Furthermore, Michigan state law contains some select provisions that make recovery against state government officials in the Flint case especially difficult. Under MCL 691.1407, a state official is liable in tort if that official’s conduct amounts to “gross negligence,” a level of conduct that evinces “substantial lack of concern” for injury.[5] But a subsequent provision in this section immunizes elected and high-level appointed executive officials from liability entirely as long as these officials are acting within the scope of their authority.[6] This makes successful suit against state officials like Governor Rick Snyder – one of the principal defendants in the Flint cases – difficult if not impossible. In addition, University of Michigan Law School Professor Gil Seinfeld notes that while sovereign immunity does not protect municipal governments, suit against the cash-strapped city of Flint and its officials would be merely vindictive rather than lucrative.[7]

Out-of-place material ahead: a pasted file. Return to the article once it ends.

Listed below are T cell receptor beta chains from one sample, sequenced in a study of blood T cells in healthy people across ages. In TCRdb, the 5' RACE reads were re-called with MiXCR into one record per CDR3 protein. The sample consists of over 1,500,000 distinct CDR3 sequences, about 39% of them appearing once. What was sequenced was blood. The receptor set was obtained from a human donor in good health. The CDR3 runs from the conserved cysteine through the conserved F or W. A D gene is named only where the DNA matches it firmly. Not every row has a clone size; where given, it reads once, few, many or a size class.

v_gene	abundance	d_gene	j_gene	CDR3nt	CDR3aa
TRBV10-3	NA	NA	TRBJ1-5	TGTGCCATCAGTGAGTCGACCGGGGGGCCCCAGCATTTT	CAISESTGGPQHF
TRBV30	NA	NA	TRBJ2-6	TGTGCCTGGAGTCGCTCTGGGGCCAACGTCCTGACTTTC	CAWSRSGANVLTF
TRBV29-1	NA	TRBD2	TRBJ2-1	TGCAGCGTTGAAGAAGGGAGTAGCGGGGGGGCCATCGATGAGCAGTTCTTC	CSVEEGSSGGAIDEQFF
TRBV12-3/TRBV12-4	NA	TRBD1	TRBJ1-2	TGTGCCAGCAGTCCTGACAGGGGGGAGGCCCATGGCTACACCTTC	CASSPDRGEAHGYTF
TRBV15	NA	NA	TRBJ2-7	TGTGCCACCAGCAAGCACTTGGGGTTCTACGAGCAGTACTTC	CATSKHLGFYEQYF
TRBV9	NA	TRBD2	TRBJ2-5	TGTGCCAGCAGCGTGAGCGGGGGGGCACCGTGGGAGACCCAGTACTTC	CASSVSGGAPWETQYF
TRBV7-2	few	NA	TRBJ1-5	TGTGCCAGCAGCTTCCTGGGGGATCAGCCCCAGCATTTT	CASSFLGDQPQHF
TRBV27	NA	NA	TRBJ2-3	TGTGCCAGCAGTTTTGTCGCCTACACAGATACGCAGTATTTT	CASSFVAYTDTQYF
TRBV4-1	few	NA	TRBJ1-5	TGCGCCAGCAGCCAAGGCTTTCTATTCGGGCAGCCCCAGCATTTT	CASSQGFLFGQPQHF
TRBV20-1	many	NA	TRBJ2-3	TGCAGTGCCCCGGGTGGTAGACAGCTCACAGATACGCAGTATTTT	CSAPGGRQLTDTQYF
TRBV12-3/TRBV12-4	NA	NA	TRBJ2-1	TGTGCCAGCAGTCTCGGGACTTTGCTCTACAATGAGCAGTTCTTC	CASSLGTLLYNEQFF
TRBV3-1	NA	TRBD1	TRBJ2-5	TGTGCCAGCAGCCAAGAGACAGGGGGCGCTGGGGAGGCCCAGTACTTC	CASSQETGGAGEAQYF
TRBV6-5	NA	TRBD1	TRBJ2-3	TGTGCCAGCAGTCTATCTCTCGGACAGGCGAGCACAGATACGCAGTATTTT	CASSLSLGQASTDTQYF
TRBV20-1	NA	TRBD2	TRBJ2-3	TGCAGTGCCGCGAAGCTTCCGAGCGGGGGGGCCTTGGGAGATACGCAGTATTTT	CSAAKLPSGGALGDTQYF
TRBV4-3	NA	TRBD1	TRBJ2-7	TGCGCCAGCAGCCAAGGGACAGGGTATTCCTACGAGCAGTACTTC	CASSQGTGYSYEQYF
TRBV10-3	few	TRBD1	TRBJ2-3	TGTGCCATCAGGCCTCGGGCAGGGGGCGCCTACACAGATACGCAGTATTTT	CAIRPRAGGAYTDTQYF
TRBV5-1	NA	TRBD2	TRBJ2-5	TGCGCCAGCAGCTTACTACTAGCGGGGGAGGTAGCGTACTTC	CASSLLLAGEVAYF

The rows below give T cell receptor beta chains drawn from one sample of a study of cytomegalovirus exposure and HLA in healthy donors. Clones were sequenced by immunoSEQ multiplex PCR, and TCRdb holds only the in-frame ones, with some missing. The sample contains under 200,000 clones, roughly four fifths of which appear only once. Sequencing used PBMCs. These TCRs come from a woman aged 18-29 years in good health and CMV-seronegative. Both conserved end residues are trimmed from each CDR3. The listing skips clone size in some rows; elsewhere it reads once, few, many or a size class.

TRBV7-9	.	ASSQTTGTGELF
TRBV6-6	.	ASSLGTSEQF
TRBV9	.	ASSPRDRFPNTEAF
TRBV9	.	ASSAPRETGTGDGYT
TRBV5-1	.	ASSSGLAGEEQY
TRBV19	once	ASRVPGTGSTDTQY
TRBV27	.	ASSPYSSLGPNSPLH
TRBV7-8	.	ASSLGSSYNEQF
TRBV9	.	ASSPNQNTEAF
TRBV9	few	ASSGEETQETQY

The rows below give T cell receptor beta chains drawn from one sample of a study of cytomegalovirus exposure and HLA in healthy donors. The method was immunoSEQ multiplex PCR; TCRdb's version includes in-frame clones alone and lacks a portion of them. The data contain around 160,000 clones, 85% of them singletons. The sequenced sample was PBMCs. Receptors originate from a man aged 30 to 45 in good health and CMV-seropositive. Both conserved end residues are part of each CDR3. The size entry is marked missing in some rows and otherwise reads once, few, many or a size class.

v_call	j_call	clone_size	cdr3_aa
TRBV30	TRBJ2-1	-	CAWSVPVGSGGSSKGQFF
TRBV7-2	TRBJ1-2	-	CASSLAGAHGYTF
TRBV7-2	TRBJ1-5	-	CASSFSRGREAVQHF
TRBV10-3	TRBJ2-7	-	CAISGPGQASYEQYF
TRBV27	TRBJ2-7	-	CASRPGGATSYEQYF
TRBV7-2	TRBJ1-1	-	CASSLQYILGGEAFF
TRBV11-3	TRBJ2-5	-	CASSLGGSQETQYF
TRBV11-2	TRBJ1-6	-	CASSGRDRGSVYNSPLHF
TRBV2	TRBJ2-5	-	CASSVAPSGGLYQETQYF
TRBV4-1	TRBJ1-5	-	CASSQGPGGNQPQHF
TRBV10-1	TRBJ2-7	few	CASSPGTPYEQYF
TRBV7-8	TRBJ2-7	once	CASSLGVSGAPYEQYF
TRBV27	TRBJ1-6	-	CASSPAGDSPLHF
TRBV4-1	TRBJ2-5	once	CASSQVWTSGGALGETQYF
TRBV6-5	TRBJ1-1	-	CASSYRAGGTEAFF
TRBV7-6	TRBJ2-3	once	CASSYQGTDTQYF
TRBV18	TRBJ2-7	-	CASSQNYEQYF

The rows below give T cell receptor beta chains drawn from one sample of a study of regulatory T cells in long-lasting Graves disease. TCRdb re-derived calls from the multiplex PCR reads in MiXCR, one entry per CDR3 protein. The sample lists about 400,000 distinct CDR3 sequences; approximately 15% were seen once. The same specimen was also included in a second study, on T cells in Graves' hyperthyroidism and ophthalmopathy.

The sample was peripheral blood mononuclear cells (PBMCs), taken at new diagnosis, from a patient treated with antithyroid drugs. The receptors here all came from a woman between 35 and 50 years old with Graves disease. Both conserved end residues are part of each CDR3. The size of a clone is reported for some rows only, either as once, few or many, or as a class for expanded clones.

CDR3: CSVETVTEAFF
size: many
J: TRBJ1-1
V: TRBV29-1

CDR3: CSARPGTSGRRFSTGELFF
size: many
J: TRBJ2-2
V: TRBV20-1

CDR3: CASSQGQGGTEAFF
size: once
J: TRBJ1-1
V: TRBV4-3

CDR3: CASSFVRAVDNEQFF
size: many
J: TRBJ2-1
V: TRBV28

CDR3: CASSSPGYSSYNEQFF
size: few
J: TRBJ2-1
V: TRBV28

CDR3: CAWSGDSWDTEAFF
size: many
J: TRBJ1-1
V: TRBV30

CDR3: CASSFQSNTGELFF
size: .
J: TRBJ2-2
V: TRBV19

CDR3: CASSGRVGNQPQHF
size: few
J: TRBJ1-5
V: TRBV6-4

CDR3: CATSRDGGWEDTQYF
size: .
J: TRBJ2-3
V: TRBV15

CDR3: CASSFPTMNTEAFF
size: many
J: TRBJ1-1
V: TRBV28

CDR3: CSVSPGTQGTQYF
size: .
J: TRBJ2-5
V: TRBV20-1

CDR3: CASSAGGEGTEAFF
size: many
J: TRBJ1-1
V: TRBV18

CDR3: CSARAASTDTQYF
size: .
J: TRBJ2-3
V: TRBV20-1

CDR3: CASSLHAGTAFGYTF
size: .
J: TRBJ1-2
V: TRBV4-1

A second legal theory uniting these cases is a violation of Flint residents’ Constitutional rights under the 14th Amendment and 42 U.S.C. § 1983. This theory appears to provide more fertile ground for relief because, generally, § 1983 claims allow plaintiffs to circumvent federal and Michigan sovereign immunity laws by alleging violation of a Constitutional provision.[8] However the Eastern District of Michigan (EDMI) ruled early last month, citing a First Circuit case (non-binding precedent), that allowing the Flint § 1983 claims to proceed would override “Congress’ carefully tailored scheme” designed to “entrust the regulation of the public drinking water systems to an expert regulatory agency rather than the courts.”[9] The EDMI has already struck down three cases this year – two of them class actions – using that rationale that brings plaintiffs back to square one under sovereign immunity.[10]